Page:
During the early years of the American Association of State Colleges & Universities’ (AASCU) American Democracy Project (ADP), a handful of civic-minded leaders in higher education began to grapple with what it meant to teach students to be engaged citizens. The project began with seven initiatives focusing on efforts such as voting, stewardship of land, political engagement, and citizenship to build a foundation for increasing civic literacy, democratic agency, and community engagement among college students (American Association of State Colleges and Universities, 2019). Membership and participation in ADP grew quickly and it seemed an organic revolution of sorts was building in higher education. Across the country, centers focusing on engaged democracy gained popularity among public institutions, and efforts to develop programs focusing on community engagement became commonplace. Historically, higher education has provided students with the skills to successfully engage in philosophical debates, defend democratic values, and gain a spirit of public mindedness. These are the foundations that set our institutions apart from vocational training and job-skills instruction. In light of the current climate and relentless attacks on higher education, colleges and universities need to remain steadfast in their common goal of creating democratically engaged citizens who are proficient in the areas of civic dialogue, ethical practices, and moral problem-solving even in work-force development curricula. Unfortunately, college and university administrators find themselves in a quagmire when forced to close liberal arts programs responsible for teaching civic skills due to state and federal budget cuts that have left institutions with little funds to thrive. As education professionals report, enrollment in traditional higher education institutions has continued to drop over the last six years (Fain, 2017; Green, 2018; Vedder, 2018). While some cite the improved economy and availability of jobs, others argue the price of higher education and the daunting nature student loan debt repayment have deterred enrollment. No matter what experts cite as the main culprit, most agree public opinion and disdain for higher education plays at least a small role in declining numbers of incoming students. There is growing opinion that only STEM+H degrees provide students with the necessary training to do tasks needed for skilled jobs (for example, engineering and nursing). This ideology represents a paradigm or cultural shift in the public’s view on the nature and value of post-secondary education and the college degree. Some critics believe colleges harm our country and provide slanted views that disrupt our communities and political system. Unfortunately, this opinion has permeated our national climate and added to the devaluing of educational programming aimed at critical thinking, civic engagement, and diversity. Higher education is undergoing monumental change. So, what happens to these departments and colleges when budgets get tight and critical decisions to fold academic programs must be made? How do faculty, staff, and students survive when faced with defending their existence and forced to come up with creative ways to maintain resilient departments, programs, and centers focusing on civic engagement, social justice, and diversity? How do we embed our valuable work into changing social expectations of workforce development and education? In short, how do we change effectively and responsibly? Developing theoretical foundations from which to build social action for the next few decades is imperative.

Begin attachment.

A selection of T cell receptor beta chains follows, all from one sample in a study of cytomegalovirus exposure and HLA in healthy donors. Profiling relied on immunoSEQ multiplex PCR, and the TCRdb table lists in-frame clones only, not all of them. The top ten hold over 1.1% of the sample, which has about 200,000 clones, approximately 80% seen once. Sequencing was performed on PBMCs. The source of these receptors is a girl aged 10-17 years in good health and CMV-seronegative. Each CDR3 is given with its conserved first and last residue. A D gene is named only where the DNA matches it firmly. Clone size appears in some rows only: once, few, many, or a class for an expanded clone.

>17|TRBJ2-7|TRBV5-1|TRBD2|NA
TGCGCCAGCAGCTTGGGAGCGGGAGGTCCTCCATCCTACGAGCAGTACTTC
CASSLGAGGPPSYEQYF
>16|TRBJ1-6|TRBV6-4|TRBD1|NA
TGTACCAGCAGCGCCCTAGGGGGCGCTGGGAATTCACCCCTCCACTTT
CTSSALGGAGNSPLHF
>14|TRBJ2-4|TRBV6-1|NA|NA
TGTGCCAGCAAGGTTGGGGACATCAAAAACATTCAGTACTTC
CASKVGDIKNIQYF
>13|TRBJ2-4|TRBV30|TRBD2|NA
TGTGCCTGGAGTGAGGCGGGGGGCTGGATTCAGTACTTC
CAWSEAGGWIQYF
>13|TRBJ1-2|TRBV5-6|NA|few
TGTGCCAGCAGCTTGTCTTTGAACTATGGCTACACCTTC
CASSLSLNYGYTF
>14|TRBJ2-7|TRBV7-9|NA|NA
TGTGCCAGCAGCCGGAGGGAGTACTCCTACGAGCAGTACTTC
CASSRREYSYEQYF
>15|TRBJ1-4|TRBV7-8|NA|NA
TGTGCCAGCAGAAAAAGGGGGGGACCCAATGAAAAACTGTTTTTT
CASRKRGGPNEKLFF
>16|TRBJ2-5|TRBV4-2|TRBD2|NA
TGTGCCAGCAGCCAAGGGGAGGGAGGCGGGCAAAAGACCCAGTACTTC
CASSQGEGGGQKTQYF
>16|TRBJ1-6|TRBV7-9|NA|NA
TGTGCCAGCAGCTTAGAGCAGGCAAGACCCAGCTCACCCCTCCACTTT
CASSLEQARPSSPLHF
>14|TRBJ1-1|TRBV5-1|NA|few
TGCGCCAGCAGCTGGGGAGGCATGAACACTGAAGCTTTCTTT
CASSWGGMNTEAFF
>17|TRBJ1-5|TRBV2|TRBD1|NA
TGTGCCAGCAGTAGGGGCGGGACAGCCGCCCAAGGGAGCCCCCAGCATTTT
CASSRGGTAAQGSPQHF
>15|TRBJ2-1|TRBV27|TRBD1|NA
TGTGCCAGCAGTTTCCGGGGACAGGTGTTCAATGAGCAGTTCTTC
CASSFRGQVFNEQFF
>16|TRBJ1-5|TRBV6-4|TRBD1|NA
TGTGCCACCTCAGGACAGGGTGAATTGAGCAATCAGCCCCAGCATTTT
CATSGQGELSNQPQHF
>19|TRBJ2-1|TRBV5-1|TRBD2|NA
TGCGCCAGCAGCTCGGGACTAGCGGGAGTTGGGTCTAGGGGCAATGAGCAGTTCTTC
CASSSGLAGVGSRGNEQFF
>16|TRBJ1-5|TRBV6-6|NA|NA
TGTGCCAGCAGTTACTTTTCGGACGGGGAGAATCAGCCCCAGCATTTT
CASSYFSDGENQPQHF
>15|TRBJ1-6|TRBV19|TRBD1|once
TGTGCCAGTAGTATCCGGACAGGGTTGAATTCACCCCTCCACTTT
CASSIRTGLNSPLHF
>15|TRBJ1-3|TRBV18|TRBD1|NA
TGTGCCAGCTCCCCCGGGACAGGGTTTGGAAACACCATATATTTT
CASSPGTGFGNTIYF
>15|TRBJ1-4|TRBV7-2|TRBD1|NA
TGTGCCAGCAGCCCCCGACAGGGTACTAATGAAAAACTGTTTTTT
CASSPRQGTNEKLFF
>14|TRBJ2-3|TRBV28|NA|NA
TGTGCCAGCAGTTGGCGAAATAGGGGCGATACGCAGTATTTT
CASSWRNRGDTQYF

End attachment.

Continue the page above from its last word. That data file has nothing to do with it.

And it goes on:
Education | Higher Education